Eleanor's Success Story

To respect this person's privacy, we have been asked not to use his real name or personal photograph.

Imagine spending ten years of your life fighting for a goal that you’re always so close to, but never quite close enough. Imagine someone saying, “If you run like this, you’ll get there,” and you do what they say and then, ten miles from the finishing line, they say, “Actually, what if you hop like this? That will get you there,” and so you start hopping and then, one mile from the finishing line, they say, “But if you do this, you’ll get there,” and then, twenty yards from the line, something else – and something else – and the finishing line keeps moving … and moving … and moving … and then there are extra hurdles and things coming at you from all directions!

That’s what my life was like for ten years and I kept fighting with hope in mind, but eventually you get tired, you’ve had enough. You wonder, if you keep jumping through these hoops, whether you’ll ever get there, or whether the plot is just designed to keep you fighting for what you’re trying to reach.

Sometimes in life there are serendipitous meetings. Things happen for a reason. Meryl coming into my life was serendipitous. It was one of those moments where the stars aligned.

So many people have said in the past, ‘speak to this person’, ‘speak to this person’, ‘speak to that person’. In my life they’ve never amounted to anything. Those people and those meetings were nothing and of no consequence to me. Worse still, they gave me hope that something positive might happen for once. It never did.

Two or three people had said to me, “You need to speak to Meryl, she will help you. She might not be able to sort everything but she will help you”. I figured she would be just like the rest, that it would be a meeting with another person who would promise the earth and deliver nothing, but it would be my fault because of something I’m supposedly not doing or my circumstances haven’t ticked the right box or I think I’ll fit the criteria but I don’t, even though I appear to do so.

Eventually, push came to shove and I finally met Meryl. She was totally straight with me. She said, “Tell me the truth and I can work with you. I’m not judging you, not sitting here trying to make you feel bad, I just need to know what I’m dealing with.” I must admit, that was something new, something I wasn’t sure about, but at this point I had nothing left to lose. So I pretty much gave the whole truth, the ugly truth, on a plate – and I mean the whole thing, from misery, addiction, loneliness, health issues, fighting constantly for sobriety and a home and my family, and a future that wasn’t on the periphery of society.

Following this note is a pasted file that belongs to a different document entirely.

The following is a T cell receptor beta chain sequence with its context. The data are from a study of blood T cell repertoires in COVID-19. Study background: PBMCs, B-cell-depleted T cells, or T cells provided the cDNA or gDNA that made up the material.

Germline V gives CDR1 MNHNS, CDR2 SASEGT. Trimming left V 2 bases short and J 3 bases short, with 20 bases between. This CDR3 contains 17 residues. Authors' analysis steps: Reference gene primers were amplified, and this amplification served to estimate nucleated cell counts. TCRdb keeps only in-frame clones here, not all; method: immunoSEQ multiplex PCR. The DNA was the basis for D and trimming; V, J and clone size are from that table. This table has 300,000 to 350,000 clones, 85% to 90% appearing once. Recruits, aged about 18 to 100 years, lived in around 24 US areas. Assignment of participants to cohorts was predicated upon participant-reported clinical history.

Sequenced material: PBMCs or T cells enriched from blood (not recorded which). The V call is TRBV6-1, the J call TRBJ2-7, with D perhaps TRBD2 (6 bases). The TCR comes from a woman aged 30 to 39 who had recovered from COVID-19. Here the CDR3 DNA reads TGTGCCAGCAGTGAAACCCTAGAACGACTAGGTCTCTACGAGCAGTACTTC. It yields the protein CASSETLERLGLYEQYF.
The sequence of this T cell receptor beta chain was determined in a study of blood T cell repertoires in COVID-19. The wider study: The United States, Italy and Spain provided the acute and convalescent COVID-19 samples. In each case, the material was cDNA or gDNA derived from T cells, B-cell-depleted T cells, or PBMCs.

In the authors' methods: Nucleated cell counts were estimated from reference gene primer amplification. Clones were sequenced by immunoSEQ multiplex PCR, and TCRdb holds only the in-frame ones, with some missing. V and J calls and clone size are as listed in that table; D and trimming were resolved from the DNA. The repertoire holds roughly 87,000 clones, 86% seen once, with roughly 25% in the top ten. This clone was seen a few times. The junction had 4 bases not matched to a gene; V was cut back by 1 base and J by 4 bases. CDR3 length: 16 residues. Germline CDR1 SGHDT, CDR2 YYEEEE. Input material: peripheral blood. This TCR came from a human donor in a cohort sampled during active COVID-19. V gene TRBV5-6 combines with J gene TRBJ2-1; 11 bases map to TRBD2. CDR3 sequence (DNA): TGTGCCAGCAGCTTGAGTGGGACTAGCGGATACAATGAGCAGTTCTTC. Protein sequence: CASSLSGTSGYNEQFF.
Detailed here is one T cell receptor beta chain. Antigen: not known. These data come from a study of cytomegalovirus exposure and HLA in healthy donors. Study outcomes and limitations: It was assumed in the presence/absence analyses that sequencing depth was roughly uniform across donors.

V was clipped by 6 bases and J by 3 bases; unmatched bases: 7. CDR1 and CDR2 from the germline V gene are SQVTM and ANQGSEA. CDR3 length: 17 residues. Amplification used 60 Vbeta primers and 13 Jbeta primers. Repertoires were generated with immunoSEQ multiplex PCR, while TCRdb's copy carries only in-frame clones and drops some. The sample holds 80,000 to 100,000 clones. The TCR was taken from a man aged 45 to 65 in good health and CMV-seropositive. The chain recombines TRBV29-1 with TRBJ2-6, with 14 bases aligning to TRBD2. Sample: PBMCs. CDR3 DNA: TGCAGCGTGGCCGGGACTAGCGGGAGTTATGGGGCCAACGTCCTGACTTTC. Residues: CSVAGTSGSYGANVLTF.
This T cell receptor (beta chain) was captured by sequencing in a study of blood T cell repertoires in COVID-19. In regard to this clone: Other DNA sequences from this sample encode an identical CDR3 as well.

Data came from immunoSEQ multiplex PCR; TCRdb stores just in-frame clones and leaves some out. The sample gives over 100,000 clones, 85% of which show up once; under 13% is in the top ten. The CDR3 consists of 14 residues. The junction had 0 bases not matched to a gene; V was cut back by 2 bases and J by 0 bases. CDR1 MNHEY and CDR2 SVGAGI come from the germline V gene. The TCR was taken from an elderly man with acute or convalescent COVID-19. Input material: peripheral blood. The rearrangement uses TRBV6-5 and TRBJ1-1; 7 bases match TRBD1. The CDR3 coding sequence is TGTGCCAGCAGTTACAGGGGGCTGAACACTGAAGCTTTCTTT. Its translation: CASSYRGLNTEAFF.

She told me straight, “I can’t promise you anything but so long as you do what you need to do, I’ll do what I CAN do” – and that was that.

Fast forward nine months, just nine months, and here I am sat in my own home, sober, with my family, hope and a future!!!!! That would not have been possible without Meryl, the soup kitchen and her team. I know there’s the cliché – you know, ‘people are heroes, people are angels, and so-and-so saved my life’. I’m not saying it for entertainment, for clichés, I’m saying it because it’s true.

You yourself have to be in the right frame of mind, you have to want to do this, you have to want to fight – but I’d been wanting to move forward for years and years, I’d been fighting for years and years, but you get tired and arrive at the point where you are on your last legs. I didn’t have any more fight left in me. I’d tried but I never quite got there. This time, I had the support of Meryl and the soup kitchen team in the first instance, to listen to me, not judge me, not make me feel like a tick box exercise, not making me feel I’d got to say the right things in order to get the right outcome. Meryl didn’t promise me anything; in fact, completely the opposite by honestly saying, ‘ I may not be able to do anything but I’ll see what I can do’.

Since that day my life has been turned around, and if you looked at me and that life, and then compared it to me and this life now, you would think they were two different people in two different story books in two different worlds in two different universes!! This is almost completely because of the support, the direction, the cheerleading of the soup kitchen, of Meryl and the team (and that’s without the necessity of food and clothes, signposting me to services, helping me with appointments, dentist, hairdressers, all of that).